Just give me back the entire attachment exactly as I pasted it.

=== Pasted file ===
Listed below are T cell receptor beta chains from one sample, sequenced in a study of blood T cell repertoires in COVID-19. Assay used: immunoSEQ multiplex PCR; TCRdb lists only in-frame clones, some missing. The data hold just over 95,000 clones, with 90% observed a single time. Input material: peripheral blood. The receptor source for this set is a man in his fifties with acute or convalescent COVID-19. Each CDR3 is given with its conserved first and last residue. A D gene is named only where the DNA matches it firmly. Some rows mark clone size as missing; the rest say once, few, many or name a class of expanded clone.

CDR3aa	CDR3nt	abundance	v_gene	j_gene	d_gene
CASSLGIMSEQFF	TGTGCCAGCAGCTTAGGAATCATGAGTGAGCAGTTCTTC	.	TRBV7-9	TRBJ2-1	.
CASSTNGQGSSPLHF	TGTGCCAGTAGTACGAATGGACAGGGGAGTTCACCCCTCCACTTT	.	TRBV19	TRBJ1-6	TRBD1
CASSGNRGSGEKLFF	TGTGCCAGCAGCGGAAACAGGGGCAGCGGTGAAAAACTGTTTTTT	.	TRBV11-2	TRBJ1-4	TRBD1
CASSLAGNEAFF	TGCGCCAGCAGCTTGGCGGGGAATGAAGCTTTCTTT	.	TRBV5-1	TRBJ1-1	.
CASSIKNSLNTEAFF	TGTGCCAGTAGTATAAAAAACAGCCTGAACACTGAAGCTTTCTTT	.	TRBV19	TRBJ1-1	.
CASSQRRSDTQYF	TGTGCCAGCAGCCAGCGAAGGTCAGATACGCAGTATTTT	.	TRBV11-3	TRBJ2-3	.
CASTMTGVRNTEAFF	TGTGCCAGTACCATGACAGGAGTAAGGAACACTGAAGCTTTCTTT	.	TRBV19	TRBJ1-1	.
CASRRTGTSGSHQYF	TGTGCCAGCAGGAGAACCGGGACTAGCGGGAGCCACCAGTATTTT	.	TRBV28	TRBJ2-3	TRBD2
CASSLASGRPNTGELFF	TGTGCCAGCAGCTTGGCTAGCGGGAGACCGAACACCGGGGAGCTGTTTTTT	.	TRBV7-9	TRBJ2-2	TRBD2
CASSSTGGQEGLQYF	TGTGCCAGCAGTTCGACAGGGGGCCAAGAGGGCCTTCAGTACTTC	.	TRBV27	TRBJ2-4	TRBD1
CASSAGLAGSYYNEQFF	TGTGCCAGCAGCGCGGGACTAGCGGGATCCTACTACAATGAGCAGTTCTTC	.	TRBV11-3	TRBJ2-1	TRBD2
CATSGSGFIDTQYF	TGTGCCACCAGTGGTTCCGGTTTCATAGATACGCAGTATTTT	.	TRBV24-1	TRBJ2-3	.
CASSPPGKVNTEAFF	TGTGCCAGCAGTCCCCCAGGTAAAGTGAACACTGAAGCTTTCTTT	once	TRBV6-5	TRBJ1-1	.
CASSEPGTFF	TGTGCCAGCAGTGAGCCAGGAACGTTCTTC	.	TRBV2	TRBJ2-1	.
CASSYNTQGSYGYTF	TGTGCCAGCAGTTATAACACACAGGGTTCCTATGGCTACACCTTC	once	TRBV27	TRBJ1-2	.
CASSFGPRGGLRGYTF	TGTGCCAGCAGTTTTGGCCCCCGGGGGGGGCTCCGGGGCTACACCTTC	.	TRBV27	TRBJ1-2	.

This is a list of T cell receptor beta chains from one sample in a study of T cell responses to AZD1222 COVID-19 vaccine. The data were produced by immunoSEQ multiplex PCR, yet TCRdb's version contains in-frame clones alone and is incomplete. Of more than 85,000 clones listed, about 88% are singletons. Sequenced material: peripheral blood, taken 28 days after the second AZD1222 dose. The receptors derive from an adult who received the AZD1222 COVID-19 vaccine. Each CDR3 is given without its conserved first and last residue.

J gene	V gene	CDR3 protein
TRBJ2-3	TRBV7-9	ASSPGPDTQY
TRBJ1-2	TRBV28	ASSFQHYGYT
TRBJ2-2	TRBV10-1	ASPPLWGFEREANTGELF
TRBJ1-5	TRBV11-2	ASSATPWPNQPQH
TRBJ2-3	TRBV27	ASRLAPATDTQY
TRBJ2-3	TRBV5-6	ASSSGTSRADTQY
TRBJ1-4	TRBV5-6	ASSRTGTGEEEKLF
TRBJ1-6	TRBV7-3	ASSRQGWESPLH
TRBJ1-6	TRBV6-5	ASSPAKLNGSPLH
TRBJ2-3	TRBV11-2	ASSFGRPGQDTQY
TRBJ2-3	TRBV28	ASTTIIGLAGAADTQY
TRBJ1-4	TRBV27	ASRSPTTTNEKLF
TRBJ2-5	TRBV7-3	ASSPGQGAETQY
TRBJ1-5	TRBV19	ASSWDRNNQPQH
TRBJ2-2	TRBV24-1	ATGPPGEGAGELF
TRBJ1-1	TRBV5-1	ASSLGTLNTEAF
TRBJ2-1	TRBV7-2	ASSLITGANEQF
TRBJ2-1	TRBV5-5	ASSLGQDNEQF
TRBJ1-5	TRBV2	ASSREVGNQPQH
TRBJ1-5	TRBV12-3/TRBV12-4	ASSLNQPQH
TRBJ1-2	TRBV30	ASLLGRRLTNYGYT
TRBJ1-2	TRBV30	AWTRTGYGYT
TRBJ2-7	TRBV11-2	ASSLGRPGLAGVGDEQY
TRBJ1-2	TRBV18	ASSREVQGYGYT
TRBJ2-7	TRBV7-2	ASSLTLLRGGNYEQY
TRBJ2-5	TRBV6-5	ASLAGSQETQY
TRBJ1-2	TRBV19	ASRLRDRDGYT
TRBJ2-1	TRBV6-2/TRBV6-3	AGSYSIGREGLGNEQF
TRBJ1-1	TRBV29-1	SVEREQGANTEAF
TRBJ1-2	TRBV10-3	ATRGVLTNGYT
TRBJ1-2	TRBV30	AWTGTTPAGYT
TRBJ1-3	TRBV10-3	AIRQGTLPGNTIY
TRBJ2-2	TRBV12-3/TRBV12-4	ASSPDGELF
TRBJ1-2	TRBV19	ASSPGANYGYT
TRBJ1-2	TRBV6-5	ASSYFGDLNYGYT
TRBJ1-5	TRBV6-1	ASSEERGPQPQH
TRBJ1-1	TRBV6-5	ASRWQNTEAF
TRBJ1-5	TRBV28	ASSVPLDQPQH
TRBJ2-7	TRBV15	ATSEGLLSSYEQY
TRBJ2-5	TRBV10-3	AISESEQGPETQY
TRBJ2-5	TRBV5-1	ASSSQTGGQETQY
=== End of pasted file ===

Listed below are T cell receptor beta chains from one sample, sequenced in a study of blood T cell repertoires in COVID-19. Assay used: immunoSEQ multiplex PCR; TCRdb lists only in-frame clones, some missing. The data hold just over 95,000 clones, with 90% observed a single time. Input material: peripheral blood. The receptor source for this set is a man in his fifties with acute or convalescent COVID-19. Each CDR3 is given with its conserved first and last residue. A D gene is named only where the DNA matches it firmly. Some rows mark clone size as missing; the rest say once, few, many or name a class of expanded clone.

CDR3aa	CDR3nt	abundance	v_gene	j_gene	d_gene
CASSLGIMSEQFF	TGTGCCAGCAGCTTAGGAATCATGAGTGAGCAGTTCTTC	.	TRBV7-9	TRBJ2-1	.
CASSTNGQGSSPLHF	TGTGCCAGTAGTACGAATGGACAGGGGAGTTCACCCCTCCACTTT	.	TRBV19	TRBJ1-6	TRBD1
CASSGNRGSGEKLFF	TGTGCCAGCAGCGGAAACAGGGGCAGCGGTGAAAAACTGTTTTTT	.	TRBV11-2	TRBJ1-4	TRBD1
CASSLAGNEAFF	TGCGCCAGCAGCTTGGCGGGGAATGAAGCTTTCTTT	.	TRBV5-1	TRBJ1-1	.
CASSIKNSLNTEAFF	TGTGCCAGTAGTATAAAAAACAGCCTGAACACTGAAGCTTTCTTT	.	TRBV19	TRBJ1-1	.
CASSQRRSDTQYF	TGTGCCAGCAGCCAGCGAAGGTCAGATACGCAGTATTTT	.	TRBV11-3	TRBJ2-3	.
CASTMTGVRNTEAFF	TGTGCCAGTACCATGACAGGAGTAAGGAACACTGAAGCTTTCTTT	.	TRBV19	TRBJ1-1	.
CASRRTGTSGSHQYF	TGTGCCAGCAGGAGAACCGGGACTAGCGGGAGCCACCAGTATTTT	.	TRBV28	TRBJ2-3	TRBD2
CASSLASGRPNTGELFF	TGTGCCAGCAGCTTGGCTAGCGGGAGACCGAACACCGGGGAGCTGTTTTTT	.	TRBV7-9	TRBJ2-2	TRBD2
CASSSTGGQEGLQYF	TGTGCCAGCAGTTCGACAGGGGGCCAAGAGGGCCTTCAGTACTTC	.	TRBV27	TRBJ2-4	TRBD1
CASSAGLAGSYYNEQFF	TGTGCCAGCAGCGCGGGACTAGCGGGATCCTACTACAATGAGCAGTTCTTC	.	TRBV11-3	TRBJ2-1	TRBD2
CATSGSGFIDTQYF	TGTGCCACCAGTGGTTCCGGTTTCATAGATACGCAGTATTTT	.	TRBV24-1	TRBJ2-3	.
CASSPPGKVNTEAFF	TGTGCCAGCAGTCCCCCAGGTAAAGTGAACACTGAAGCTTTCTTT	once	TRBV6-5	TRBJ1-1	.
CASSEPGTFF	TGTGCCAGCAGTGAGCCAGGAACGTTCTTC	.	TRBV2	TRBJ2-1	.
CASSYNTQGSYGYTF	TGTGCCAGCAGTTATAACACACAGGGTTCCTATGGCTACACCTTC	once	TRBV27	TRBJ1-2	.
CASSFGPRGGLRGYTF	TGTGCCAGCAGTTTTGGCCCCCGGGGGGGGCTCCGGGGCTACACCTTC	.	TRBV27	TRBJ1-2	.

This is a list of T cell receptor beta chains from one sample in a study of T cell responses to AZD1222 COVID-19 vaccine. The data were produced by immunoSEQ multiplex PCR, yet TCRdb's version contains in-frame clones alone and is incomplete. Of more than 85,000 clones listed, about 88% are singletons. Sequenced material: peripheral blood, taken 28 days after the second AZD1222 dose. The receptors derive from an adult who received the AZD1222 COVID-19 vaccine. Each CDR3 is given without its conserved first and last residue.

J gene	V gene	CDR3 protein
TRBJ2-3	TRBV7-9	ASSPGPDTQY
TRBJ1-2	TRBV28	ASSFQHYGYT
TRBJ2-2	TRBV10-1	ASPPLWGFEREANTGELF
TRBJ1-5	TRBV11-2	ASSATPWPNQPQH
TRBJ2-3	TRBV27	ASRLAPATDTQY
TRBJ2-3	TRBV5-6	ASSSGTSRADTQY
TRBJ1-4	TRBV5-6	ASSRTGTGEEEKLF
TRBJ1-6	TRBV7-3	ASSRQGWESPLH
TRBJ1-6	TRBV6-5	ASSPAKLNGSPLH
TRBJ2-3	TRBV11-2	ASSFGRPGQDTQY
TRBJ2-3	TRBV28	ASTTIIGLAGAADTQY
TRBJ1-4	TRBV27	ASRSPTTTNEKLF
TRBJ2-5	TRBV7-3	ASSPGQGAETQY
TRBJ1-5	TRBV19	ASSWDRNNQPQH
TRBJ2-2	TRBV24-1	ATGPPGEGAGELF
TRBJ1-1	TRBV5-1	ASSLGTLNTEAF
TRBJ2-1	TRBV7-2	ASSLITGANEQF
TRBJ2-1	TRBV5-5	ASSLGQDNEQF
TRBJ1-5	TRBV2	ASSREVGNQPQH
TRBJ1-5	TRBV12-3/TRBV12-4	ASSLNQPQH
TRBJ1-2	TRBV30	ASLLGRRLTNYGYT
TRBJ1-2	TRBV30	AWTRTGYGYT
TRBJ2-7	TRBV11-2	ASSLGRPGLAGVGDEQY
TRBJ1-2	TRBV18	ASSREVQGYGYT
TRBJ2-7	TRBV7-2	ASSLTLLRGGNYEQY
TRBJ2-5	TRBV6-5	ASLAGSQETQY
TRBJ1-2	TRBV19	ASRLRDRDGYT
TRBJ2-1	TRBV6-2/TRBV6-3	AGSYSIGREGLGNEQF
TRBJ1-1	TRBV29-1	SVEREQGANTEAF
TRBJ1-2	TRBV10-3	ATRGVLTNGYT
TRBJ1-2	TRBV30	AWTGTTPAGYT
TRBJ1-3	TRBV10-3	AIRQGTLPGNTIY
TRBJ2-2	TRBV12-3/TRBV12-4	ASSPDGELF
TRBJ1-2	TRBV19	ASSPGANYGYT
TRBJ1-2	TRBV6-5	ASSYFGDLNYGYT
TRBJ1-5	TRBV6-1	ASSEERGPQPQH
TRBJ1-1	TRBV6-5	ASRWQNTEAF
TRBJ1-5	TRBV28	ASSVPLDQPQH
TRBJ2-7	TRBV15	ATSEGLLSSYEQY
TRBJ2-5	TRBV10-3	AISESEQGPETQY
TRBJ2-5	TRBV5-1	ASSSQTGGQETQY